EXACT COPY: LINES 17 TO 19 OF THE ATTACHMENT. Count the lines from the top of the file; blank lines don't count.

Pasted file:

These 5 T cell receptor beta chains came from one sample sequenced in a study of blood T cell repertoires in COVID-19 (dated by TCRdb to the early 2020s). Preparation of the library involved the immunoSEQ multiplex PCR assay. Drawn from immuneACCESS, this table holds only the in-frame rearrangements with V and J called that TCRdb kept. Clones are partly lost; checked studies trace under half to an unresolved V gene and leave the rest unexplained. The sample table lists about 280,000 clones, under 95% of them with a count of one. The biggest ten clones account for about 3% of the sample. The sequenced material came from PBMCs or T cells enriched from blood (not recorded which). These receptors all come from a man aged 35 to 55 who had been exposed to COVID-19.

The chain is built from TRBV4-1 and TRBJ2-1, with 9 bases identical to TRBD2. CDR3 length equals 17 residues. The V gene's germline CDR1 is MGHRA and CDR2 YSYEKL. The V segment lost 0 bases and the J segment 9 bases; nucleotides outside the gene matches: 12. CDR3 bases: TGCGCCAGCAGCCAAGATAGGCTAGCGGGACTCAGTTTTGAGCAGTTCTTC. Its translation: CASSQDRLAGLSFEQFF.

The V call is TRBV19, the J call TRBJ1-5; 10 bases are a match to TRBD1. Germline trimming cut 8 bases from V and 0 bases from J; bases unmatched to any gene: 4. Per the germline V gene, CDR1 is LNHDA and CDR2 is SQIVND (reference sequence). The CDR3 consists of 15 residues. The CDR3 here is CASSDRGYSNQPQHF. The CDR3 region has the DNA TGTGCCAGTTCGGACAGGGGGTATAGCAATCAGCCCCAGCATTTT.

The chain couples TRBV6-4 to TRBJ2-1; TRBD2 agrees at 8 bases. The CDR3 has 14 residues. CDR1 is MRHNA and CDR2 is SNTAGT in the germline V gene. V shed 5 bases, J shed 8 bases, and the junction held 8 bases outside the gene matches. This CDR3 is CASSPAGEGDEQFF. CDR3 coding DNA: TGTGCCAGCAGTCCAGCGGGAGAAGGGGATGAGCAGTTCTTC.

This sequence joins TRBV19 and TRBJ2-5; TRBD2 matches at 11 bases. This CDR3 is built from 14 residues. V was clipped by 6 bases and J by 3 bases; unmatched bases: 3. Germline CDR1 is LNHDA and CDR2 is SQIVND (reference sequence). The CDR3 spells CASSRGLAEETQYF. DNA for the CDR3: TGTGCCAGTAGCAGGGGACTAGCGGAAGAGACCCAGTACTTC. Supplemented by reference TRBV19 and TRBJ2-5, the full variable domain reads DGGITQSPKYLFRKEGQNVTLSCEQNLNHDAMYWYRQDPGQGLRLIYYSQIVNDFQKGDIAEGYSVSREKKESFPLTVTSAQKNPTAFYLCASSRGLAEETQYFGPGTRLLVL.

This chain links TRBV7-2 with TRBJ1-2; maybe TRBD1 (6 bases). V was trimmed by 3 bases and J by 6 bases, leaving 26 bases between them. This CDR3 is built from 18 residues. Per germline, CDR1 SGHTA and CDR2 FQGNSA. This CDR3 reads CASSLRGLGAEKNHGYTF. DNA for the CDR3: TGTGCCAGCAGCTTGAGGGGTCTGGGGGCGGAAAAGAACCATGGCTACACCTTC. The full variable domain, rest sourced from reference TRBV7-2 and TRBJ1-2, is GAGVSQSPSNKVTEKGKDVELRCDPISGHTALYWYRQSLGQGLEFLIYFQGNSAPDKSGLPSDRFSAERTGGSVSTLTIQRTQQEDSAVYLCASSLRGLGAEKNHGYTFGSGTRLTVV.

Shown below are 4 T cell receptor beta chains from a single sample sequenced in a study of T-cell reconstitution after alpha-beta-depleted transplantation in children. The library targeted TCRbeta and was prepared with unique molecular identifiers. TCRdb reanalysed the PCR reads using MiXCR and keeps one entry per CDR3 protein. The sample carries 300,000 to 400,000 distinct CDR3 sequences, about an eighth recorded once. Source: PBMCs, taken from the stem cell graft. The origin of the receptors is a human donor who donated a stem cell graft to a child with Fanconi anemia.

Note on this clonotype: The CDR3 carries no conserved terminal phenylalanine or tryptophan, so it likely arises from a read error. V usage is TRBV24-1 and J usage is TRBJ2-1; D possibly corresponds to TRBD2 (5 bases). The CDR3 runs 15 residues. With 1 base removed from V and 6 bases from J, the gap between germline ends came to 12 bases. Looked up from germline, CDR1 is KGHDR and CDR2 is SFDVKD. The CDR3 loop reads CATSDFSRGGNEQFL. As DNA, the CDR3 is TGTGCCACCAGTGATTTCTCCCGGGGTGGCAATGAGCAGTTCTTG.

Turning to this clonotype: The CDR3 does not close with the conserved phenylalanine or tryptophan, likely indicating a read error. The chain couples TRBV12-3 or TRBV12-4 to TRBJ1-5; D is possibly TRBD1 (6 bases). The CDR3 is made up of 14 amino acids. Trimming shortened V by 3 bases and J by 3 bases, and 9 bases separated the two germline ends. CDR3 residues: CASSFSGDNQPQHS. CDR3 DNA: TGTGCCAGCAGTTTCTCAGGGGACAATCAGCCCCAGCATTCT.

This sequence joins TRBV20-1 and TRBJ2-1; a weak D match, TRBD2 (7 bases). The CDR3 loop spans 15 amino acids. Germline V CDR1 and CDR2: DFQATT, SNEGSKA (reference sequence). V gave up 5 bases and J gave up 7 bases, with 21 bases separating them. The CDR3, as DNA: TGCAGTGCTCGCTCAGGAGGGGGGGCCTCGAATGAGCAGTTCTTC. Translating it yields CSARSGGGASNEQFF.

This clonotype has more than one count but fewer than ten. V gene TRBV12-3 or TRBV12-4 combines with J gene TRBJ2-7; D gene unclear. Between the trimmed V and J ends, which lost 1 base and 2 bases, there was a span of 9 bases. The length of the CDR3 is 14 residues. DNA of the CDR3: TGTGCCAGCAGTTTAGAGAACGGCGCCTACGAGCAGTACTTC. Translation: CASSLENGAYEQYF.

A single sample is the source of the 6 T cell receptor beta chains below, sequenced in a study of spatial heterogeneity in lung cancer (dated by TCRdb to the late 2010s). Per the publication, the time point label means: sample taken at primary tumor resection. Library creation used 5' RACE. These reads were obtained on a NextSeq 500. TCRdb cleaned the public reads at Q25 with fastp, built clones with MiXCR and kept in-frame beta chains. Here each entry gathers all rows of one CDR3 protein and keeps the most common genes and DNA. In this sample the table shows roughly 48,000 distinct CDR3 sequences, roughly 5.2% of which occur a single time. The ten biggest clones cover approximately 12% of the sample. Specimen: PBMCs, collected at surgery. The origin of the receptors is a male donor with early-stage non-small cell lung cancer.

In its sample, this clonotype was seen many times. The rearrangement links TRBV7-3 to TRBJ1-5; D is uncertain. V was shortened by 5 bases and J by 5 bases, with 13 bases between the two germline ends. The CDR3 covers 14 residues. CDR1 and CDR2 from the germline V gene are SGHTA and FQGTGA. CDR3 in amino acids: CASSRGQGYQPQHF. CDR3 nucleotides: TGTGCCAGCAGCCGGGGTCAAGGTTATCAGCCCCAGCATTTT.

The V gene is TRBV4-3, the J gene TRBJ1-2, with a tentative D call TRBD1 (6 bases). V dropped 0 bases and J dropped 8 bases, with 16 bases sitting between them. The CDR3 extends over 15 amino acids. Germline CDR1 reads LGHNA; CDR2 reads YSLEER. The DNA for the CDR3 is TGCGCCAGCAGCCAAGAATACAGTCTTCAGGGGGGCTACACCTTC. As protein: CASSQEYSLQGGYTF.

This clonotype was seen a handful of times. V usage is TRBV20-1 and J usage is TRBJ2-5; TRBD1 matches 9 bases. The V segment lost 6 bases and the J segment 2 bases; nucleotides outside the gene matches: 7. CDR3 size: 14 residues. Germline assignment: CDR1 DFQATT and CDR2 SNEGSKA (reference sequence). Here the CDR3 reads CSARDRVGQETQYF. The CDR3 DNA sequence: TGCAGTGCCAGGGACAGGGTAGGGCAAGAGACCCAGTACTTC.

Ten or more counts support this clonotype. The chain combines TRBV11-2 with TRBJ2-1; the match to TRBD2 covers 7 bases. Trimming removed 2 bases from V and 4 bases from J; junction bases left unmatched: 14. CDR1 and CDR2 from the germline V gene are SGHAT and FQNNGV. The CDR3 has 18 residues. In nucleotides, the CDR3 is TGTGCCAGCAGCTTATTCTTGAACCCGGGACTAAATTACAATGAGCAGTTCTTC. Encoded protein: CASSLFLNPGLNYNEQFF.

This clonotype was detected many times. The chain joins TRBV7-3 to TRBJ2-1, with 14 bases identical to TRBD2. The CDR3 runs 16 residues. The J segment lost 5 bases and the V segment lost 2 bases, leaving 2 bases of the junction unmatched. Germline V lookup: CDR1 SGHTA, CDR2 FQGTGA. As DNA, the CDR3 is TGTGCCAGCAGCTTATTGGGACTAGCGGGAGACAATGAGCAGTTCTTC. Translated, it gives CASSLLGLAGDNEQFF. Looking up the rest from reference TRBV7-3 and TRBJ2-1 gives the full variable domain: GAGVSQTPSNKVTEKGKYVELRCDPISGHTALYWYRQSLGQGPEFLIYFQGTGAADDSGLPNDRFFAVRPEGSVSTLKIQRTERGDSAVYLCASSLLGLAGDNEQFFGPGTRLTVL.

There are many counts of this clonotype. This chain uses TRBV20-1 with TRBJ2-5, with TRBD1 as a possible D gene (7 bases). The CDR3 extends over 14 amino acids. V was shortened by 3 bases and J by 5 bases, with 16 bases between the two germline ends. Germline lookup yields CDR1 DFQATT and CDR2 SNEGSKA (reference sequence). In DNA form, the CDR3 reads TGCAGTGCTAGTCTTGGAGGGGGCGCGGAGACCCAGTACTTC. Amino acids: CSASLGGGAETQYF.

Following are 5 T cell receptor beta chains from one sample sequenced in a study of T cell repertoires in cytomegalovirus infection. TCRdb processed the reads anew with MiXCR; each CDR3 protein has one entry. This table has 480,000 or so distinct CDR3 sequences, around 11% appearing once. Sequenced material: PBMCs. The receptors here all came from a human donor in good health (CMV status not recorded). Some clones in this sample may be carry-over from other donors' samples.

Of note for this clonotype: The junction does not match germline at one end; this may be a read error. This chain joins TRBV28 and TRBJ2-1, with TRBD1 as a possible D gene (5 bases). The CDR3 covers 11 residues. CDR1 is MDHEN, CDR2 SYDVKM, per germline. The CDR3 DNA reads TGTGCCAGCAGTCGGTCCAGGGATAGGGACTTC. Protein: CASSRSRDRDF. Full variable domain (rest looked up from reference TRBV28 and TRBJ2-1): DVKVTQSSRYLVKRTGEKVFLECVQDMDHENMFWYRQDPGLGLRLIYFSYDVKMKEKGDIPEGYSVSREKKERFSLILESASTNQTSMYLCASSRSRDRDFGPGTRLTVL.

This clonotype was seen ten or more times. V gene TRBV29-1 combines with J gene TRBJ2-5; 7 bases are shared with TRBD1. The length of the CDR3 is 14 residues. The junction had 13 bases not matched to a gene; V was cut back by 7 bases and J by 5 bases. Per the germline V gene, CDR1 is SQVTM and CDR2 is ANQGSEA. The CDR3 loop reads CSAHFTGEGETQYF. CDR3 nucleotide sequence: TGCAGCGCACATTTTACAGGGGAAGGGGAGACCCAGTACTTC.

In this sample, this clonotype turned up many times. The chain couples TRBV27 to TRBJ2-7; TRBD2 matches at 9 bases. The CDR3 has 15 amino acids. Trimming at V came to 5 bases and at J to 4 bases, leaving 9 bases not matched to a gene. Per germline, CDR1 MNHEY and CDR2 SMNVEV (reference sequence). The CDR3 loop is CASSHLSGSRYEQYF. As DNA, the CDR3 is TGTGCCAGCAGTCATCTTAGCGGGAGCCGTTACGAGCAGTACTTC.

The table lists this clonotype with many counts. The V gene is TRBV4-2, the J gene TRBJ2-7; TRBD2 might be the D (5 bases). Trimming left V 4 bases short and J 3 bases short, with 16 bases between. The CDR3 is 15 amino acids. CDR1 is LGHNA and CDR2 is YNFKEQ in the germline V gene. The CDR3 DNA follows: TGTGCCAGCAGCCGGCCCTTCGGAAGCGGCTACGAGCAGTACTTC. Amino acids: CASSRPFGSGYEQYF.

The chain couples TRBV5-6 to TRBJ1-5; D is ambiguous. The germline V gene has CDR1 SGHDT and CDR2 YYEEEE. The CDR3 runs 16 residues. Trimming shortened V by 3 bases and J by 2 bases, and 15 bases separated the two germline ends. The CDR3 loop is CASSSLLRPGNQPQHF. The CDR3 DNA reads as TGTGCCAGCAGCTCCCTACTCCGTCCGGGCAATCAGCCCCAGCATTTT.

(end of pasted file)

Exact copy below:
This clonotype was detected many times. The chain joins TRBV7-3 to TRBJ2-1, with 14 bases identical to TRBD2. The CDR3 runs 16 residues. The J segment lost 5 bases and the V segment lost 2 bases, leaving 2 bases of the junction unmatched. Germline V lookup: CDR1 SGHTA, CDR2 FQGTGA. As DNA, the CDR3 is TGTGCCAGCAGCTTATTGGGACTAGCGGGAGACAATGAGCAGTTCTTC. Translated, it gives CASSLLGLAGDNEQFF. Looking up the rest from reference TRBV7-3 and TRBJ2-1 gives the full variable domain: GAGVSQTPSNKVTEKGKYVELRCDPISGHTALYWYRQSLGQGPEFLIYFQGTGAADDSGLPNDRFFAVRPEGSVSTLKIQRTERGDSAVYLCASSLLGLAGDNEQFFGPGTRLTVL.

There are many counts of this clonotype. This chain uses TRBV20-1 with TRBJ2-5, with TRBD1 as a possible D gene (7 bases). The CDR3 extends over 14 amino acids. V was shortened by 3 bases and J by 5 bases, with 16 bases between the two germline ends. Germline lookup yields CDR1 DFQATT and CDR2 SNEGSKA (reference sequence). In DNA form, the CDR3 reads TGCAGTGCTAGTCTTGGAGGGGGCGCGGAGACCCAGTACTTC. Amino acids: CSASLGGGAETQYF.

Following are 5 T cell receptor beta chains from one sample sequenced in a study of T cell repertoires in cytomegalovirus infection. TCRdb processed the reads anew with MiXCR; each CDR3 protein has one entry. This table has 480,000 or so distinct CDR3 sequences, around 11% appearing once. Sequenced material: PBMCs. The receptors here all came from a human donor in good health (CMV status not recorded). Some clones in this sample may be carry-over from other donors' samples.